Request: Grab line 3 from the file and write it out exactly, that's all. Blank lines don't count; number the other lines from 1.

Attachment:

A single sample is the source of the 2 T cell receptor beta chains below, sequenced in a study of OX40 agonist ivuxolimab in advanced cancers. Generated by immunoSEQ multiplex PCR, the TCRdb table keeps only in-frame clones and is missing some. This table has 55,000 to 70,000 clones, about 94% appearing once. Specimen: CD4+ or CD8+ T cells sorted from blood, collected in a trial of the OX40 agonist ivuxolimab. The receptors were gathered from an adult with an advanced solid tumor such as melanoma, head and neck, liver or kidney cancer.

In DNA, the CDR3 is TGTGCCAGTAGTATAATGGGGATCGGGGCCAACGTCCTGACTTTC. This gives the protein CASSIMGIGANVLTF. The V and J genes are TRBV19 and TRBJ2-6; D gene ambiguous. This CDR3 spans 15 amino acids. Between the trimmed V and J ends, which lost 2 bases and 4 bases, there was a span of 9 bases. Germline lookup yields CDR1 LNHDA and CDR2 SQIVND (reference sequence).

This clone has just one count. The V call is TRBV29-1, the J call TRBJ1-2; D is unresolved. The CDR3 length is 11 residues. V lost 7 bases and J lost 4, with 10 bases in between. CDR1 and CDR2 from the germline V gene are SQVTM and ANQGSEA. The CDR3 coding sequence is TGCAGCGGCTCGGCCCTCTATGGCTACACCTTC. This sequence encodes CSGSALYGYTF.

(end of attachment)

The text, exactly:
This clone has just one count. The V call is TRBV29-1, the J call TRBJ1-2; D is unresolved. The CDR3 length is 11 residues. V lost 7 bases and J lost 4, with 10 bases in between. CDR1 and CDR2 from the germline V gene are SQVTM and ANQGSEA. The CDR3 coding sequence is TGCAGCGGCTCGGCCCTCTATGGCTACACCTTC. This sequence encodes CSGSALYGYTF.